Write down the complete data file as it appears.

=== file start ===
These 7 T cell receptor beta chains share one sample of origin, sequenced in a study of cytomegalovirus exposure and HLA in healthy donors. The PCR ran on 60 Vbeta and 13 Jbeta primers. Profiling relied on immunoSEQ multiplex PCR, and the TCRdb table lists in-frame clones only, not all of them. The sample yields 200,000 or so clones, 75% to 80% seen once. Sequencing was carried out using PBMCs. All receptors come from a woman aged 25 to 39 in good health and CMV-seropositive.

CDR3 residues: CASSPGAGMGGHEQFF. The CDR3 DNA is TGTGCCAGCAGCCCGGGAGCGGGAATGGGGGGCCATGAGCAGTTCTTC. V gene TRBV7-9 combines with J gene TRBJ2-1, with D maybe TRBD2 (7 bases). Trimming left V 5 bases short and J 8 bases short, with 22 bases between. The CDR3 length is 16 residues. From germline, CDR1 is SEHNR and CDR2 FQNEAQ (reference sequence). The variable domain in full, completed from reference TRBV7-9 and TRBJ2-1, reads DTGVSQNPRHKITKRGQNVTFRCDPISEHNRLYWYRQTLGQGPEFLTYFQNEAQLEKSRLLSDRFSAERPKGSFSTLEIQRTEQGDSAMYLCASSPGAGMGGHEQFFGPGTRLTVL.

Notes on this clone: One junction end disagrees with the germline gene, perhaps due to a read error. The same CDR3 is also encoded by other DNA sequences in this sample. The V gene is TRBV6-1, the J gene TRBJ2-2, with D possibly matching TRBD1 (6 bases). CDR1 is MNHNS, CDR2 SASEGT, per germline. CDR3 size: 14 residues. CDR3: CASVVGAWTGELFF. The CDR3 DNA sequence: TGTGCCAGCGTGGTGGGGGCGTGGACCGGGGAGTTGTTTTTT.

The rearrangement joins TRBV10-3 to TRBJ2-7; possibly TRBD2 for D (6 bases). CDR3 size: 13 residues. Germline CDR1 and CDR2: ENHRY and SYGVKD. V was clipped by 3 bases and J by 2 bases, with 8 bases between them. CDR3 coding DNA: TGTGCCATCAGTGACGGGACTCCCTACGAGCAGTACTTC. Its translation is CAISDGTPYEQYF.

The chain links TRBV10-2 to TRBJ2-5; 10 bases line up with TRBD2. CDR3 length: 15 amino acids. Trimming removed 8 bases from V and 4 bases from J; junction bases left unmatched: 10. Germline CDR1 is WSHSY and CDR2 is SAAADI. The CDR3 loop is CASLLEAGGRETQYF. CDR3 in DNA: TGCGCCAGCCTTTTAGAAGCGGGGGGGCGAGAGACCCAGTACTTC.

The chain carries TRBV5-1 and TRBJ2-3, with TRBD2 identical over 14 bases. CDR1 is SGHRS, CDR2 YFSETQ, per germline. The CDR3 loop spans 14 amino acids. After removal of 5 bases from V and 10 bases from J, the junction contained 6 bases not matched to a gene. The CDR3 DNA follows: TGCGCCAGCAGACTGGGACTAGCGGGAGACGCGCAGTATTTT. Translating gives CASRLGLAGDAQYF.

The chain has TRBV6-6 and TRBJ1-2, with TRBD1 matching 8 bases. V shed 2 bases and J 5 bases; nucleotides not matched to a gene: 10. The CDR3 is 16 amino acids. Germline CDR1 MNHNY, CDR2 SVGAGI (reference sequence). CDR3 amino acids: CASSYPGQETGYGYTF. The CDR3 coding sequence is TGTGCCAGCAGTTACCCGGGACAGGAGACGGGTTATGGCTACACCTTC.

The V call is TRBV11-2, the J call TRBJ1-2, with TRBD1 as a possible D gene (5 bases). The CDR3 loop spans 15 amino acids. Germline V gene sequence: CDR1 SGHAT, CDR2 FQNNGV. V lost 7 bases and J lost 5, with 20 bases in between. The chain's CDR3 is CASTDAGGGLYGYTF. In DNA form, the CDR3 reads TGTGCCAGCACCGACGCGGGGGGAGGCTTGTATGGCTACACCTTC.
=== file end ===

These 7 T cell receptor beta chains share one sample of origin, sequenced in a study of cytomegalovirus exposure and HLA in healthy donors. The PCR ran on 60 Vbeta and 13 Jbeta primers. Profiling relied on immunoSEQ multiplex PCR, and the TCRdb table lists in-frame clones only, not all of them. The sample yields 200,000 or so clones, 75% to 80% seen once. Sequencing was carried out using PBMCs. All receptors come from a woman aged 25 to 39 in good health and CMV-seropositive.

CDR3 residues: CASSPGAGMGGHEQFF. The CDR3 DNA is TGTGCCAGCAGCCCGGGAGCGGGAATGGGGGGCCATGAGCAGTTCTTC. V gene TRBV7-9 combines with J gene TRBJ2-1, with D maybe TRBD2 (7 bases). Trimming left V 5 bases short and J 8 bases short, with 22 bases between. The CDR3 length is 16 residues. From germline, CDR1 is SEHNR and CDR2 FQNEAQ (reference sequence). The variable domain in full, completed from reference TRBV7-9 and TRBJ2-1, reads DTGVSQNPRHKITKRGQNVTFRCDPISEHNRLYWYRQTLGQGPEFLTYFQNEAQLEKSRLLSDRFSAERPKGSFSTLEIQRTEQGDSAMYLCASSPGAGMGGHEQFFGPGTRLTVL.

Notes on this clone: One junction end disagrees with the germline gene, perhaps due to a read error. The same CDR3 is also encoded by other DNA sequences in this sample. The V gene is TRBV6-1, the J gene TRBJ2-2, with D possibly matching TRBD1 (6 bases). CDR1 is MNHNS, CDR2 SASEGT, per germline. CDR3 size: 14 residues. CDR3: CASVVGAWTGELFF. The CDR3 DNA sequence: TGTGCCAGCGTGGTGGGGGCGTGGACCGGGGAGTTGTTTTTT.

The rearrangement joins TRBV10-3 to TRBJ2-7; possibly TRBD2 for D (6 bases). CDR3 size: 13 residues. Germline CDR1 and CDR2: ENHRY and SYGVKD. V was clipped by 3 bases and J by 2 bases, with 8 bases between them. CDR3 coding DNA: TGTGCCATCAGTGACGGGACTCCCTACGAGCAGTACTTC. Its translation is CAISDGTPYEQYF.

The chain links TRBV10-2 to TRBJ2-5; 10 bases line up with TRBD2. CDR3 length: 15 amino acids. Trimming removed 8 bases from V and 4 bases from J; junction bases left unmatched: 10. Germline CDR1 is WSHSY and CDR2 is SAAADI. The CDR3 loop is CASLLEAGGRETQYF. CDR3 in DNA: TGCGCCAGCCTTTTAGAAGCGGGGGGGCGAGAGACCCAGTACTTC.

The chain carries TRBV5-1 and TRBJ2-3, with TRBD2 identical over 14 bases. CDR1 is SGHRS, CDR2 YFSETQ, per germline. The CDR3 loop spans 14 amino acids. After removal of 5 bases from V and 10 bases from J, the junction contained 6 bases not matched to a gene. The CDR3 DNA follows: TGCGCCAGCAGACTGGGACTAGCGGGAGACGCGCAGTATTTT. Translating gives CASRLGLAGDAQYF.

The chain has TRBV6-6 and TRBJ1-2, with TRBD1 matching 8 bases. V shed 2 bases and J 5 bases; nucleotides not matched to a gene: 10. The CDR3 is 16 amino acids. Germline CDR1 MNHNY, CDR2 SVGAGI (reference sequence). CDR3 amino acids: CASSYPGQETGYGYTF. The CDR3 coding sequence is TGTGCCAGCAGTTACCCGGGACAGGAGACGGGTTATGGCTACACCTTC.

The V call is TRBV11-2, the J call TRBJ1-2, with TRBD1 as a possible D gene (5 bases). The CDR3 loop spans 15 amino acids. Germline V gene sequence: CDR1 SGHAT, CDR2 FQNNGV. V lost 7 bases and J lost 5, with 20 bases in between. The chain's CDR3 is CASTDAGGGLYGYTF. In DNA form, the CDR3 reads TGTGCCAGCACCGACGCGGGGGGAGGCTTGTATGGCTACACCTTC.